Try 3 months for $3
Saint Patrick's Day Mac Dolan

Work & Church Booze Parlor's Mac Dolan wanted to bring a bit o' the blarney to Sioux City. That's why he was one of the people who founded a St. Patrick's Day Parade in the downtown 11 years ago. This year's parade will start at Fourth and Iowa Streets art 3 p.m. Sunday.

You can learn a lot about a man by the way he wears a kilt.

According to Work & Church Booze Parlor proprietor Mac Dolan, a kilt must be worn, Urkel-style, at least six inches above one's navel.

"If you wear it lower on your waist, the kilt ends up being way too long," he explained.

Seems reasonable to us. And what does an Irishman wear underneath his kilt?

"I usually go balls-out," Dolan said. "Except during the St. Patrick's Day Parade, which is sometimes windy, and may have too many women and children present."

Ah, leave it to the Weekender for asking one question too many.

Nevertheless, no one's a better authority on Sioux City's annual St. Patty's Day Parade than Dolan, who has been organizing it for the past 11 years.

This year's parade will begin at 3 p.m. Sunday on the eastern end of Historic Fourth (Fourth & Iowa Streets, to be exact), heading due-west to the front of Work & Church, 215 Fourth St.

Saint Patrick's Day Mac Dolan

Do clothes make the man. Work &  Church Booze Parlor's Mac Dolan shows off some of St. Patrick's Day-inspired fashion inside the 215 Fourth St. bar. Alas, Johnny Cash doesn't appear to be impressed. 

"Before that, nobody was doing anything special on St. Patrick's Day," he explained. "I figured if the city wasn't throwing a parade, I would."


After all, a veteran tavern owner like Dolan knew customers were willing to shell out a bit o' green on March 17. Indeed, he was able to acquire a pot of gold courtesy of his famous corned beef and cabbage omelet.

Say, what now?

"At every bar I've owned, I've served a two-egg omelet with a hearty heaping of corned beef, cabbage and cheese," Dolan said. "I've done it for the past 18 years and people seem to love it."


Indeed, some lucky leprechauns make it an annual pilgrimage to a Dolan-owned pub, specifically for his egg-y nod to the Emerald Isle.

"There are a few guys that I only see, once a year, on St. Patrick's Day," he noted. "That's OK. As long as they were at my door at 6 a.m. on St. Patty's Day, we're fine."

Oh, did Dolan say 6 a.m.? Of course, he meant 8 a.m., since St. Patrick's Day lands on a Sunday this year.  

"Because of Iowa law, we can't sell liquor before 8 a.m. on a Sunday," he said, acknowledging that green beer is the perfect accompaniment for an omelet. 

Spoken like a true son of Ireland, right?

However, St. Patrick's Day -- which celebrates the day in which St. Patrick, the Patron Saint of Ireland, died -- was, originally, more of a religious holiday than it was an excuse to guzzle Guinness. 


In fact, St. Patrick's Day -- with parades, corned beef and dudes in kilts -- is mostly an Irish-American innovation.

Which is fine by Dolan, who enjoys the party aspect of the day.

"St. Patrick's Day is fun," he allowed. "It's a day in which everybody can be Irish."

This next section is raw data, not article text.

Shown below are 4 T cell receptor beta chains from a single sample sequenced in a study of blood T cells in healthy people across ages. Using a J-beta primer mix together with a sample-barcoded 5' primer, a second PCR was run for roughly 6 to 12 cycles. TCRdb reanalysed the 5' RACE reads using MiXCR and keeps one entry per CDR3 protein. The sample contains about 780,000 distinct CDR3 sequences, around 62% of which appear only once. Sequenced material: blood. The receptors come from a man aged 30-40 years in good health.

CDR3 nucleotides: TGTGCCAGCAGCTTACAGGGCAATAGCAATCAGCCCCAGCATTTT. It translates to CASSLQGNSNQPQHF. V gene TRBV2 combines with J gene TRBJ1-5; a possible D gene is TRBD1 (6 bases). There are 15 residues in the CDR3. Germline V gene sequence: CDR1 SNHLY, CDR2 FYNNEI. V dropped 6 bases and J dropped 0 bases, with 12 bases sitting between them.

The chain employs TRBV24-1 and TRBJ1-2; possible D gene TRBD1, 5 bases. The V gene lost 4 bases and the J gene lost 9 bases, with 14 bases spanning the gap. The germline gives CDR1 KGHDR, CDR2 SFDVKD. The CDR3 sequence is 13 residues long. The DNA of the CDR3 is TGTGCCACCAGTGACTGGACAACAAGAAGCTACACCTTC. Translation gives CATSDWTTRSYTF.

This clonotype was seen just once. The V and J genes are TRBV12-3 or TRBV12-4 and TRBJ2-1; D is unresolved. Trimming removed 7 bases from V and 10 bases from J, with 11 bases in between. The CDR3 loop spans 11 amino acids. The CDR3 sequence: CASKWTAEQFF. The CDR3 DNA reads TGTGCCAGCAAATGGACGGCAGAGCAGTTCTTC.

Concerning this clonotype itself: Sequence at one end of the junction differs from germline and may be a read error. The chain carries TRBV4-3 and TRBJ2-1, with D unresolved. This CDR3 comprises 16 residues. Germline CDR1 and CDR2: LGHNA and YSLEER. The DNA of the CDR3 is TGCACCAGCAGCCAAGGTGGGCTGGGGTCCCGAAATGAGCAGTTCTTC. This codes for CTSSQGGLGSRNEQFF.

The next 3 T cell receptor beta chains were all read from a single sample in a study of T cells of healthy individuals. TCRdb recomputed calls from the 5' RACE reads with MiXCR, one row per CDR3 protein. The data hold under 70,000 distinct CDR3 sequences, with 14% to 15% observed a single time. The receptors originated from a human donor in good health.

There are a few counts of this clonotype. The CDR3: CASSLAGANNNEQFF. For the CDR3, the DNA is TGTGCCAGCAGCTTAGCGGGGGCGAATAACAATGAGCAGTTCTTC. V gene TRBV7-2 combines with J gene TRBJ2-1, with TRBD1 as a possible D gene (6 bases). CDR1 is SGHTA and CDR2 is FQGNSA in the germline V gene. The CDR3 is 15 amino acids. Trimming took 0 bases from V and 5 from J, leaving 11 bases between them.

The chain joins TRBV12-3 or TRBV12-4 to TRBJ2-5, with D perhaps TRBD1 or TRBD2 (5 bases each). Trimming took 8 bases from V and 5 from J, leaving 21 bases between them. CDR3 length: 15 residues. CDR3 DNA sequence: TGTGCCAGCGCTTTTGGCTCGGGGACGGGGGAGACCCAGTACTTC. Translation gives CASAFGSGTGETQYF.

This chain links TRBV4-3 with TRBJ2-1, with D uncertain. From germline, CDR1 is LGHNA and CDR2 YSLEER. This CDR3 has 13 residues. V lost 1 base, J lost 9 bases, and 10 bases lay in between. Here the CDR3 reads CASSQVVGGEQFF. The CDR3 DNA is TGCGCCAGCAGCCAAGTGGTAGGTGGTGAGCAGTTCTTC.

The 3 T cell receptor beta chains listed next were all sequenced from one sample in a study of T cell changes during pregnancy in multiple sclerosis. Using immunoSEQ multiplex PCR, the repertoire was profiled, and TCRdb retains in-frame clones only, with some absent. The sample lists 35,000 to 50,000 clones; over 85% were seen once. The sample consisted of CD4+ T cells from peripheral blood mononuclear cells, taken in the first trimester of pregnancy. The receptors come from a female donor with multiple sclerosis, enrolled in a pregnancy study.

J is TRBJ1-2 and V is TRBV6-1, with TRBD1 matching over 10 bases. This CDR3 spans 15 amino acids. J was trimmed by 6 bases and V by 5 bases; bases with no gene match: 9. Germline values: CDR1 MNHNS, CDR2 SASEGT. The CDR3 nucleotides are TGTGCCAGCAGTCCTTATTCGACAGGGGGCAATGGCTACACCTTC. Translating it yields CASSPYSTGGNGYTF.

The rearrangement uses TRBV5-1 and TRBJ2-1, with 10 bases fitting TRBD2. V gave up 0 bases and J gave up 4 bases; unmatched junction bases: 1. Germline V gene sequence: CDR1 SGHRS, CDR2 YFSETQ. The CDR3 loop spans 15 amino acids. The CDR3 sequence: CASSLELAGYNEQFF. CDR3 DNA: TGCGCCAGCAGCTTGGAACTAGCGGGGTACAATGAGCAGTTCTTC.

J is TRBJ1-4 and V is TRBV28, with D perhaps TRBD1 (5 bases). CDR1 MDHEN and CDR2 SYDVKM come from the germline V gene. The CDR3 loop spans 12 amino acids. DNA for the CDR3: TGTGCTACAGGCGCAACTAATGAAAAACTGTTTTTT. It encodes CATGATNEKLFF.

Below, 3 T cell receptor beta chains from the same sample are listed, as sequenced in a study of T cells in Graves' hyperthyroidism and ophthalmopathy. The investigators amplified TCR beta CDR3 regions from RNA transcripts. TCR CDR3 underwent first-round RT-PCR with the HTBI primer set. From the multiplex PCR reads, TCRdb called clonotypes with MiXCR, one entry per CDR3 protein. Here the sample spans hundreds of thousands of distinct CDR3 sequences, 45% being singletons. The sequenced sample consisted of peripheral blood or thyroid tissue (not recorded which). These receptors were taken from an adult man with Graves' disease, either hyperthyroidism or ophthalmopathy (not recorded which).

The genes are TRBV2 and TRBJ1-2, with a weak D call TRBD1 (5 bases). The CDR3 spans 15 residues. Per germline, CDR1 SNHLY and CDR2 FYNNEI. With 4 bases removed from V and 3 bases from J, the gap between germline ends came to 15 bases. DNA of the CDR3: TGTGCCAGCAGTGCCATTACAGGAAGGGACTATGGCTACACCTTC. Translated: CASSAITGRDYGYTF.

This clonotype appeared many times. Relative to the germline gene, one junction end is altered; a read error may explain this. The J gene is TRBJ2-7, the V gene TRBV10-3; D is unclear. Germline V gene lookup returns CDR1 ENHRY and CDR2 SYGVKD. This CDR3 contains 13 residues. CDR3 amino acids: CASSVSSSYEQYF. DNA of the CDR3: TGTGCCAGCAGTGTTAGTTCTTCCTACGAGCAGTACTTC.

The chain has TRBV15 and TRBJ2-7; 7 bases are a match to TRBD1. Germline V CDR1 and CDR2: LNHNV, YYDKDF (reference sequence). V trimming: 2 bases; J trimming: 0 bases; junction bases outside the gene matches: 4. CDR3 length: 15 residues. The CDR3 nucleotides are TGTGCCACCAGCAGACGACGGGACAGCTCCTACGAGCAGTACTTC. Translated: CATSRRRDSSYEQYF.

That's a startling intuitive statement since the real St. Patrick is ... uh-oh! ... actually a Brit!?!


Believe or not but the fifth-century "Apostle of Ireland" was likely born in England, before becoming a Romano-British Christian missionary and Bishop, when he emigrated to the Emerald Isle. 

Saint Patrick's Day Mac Dolan

What's the perfect to wash down Mac Dolan's signature St. Patrick's Day omelet (made with corned beef, cabbage and cheese)? Green beer, of course. Such Gaelic-friendly fare will be available at Dolan's Work & Church as well as Crash, Boom, Bang (both on Fourth St. past Pearl).

But St. Patrick actually did banish snakes from Ireland and really did use a big-ass walking stick, right? Um, sure. Also, Chicago rivers suddenly take on a greenish-tint in mid-March while McDonald's make their Shamrock Shakes with real-life four-leaf clovers!

Sheesh, sometimes believing a myth is more fun than just the reciting facts.

Having said that, the beer that Dolan's holding is naturally the color of an emerald, ain't it?

"Nah, it's just food coloring," he admitted.


Oh well, let's get back to the St. Patrick's Day parade.


What can we expect to see this year? Bunch o' green on a bunch o' floats. More than 50, in fact.

Anything else? Less bagpipe music.

"Last year, we had a Chicago bagpipe player who was in the area for a wedding," Dolan said. "He didn't make it in time for the parade but we shuttled him from bar to bar."

There were two things that Dolan learned about bagpipes. 1) they don't play well in cold weather and 2) once you've heard one bagpipe song, you've kinda heard every bagpipe song. 

On a more positive note, Dolan said a $100 prize will be given to the best (or, actually, largest) family representation at the parade.

If you ask Dolan, that's actually what the holiday is all about. 

"It's not all about eating or drinking," he said. "It's all about spending time with your family."

In Dolan's case, that also includes his dad, who annually makes a pilgrimage from the Twin Cities to attend Sioux City's shindig.

Also, Dolan's parade partner -- Kelly Quinn, of Marty's Tap and Brioux City Brewing -- will likely be accompanied by his own brood.

But what about all of the people who don't have a thimble-full of Irish blood in their entire bodies?

According to Dolan, being Irish isn't strictly a lineage thing. It's a brotherhood -- or sisterhood -- thing.

"Everybody's Irish on St. Patrick's Day," he said with a shake of his shillelagh.

Subscribe to Breaking News

* I understand and agree that registration on or use of this site constitutes agreement to its user agreement and privacy policy.

Copyright 2019 The Sioux City Journal. All rights reserved. This material may not be published, broadcast, rewritten or redistributed.


Food and Lifestyles reporter

Load comments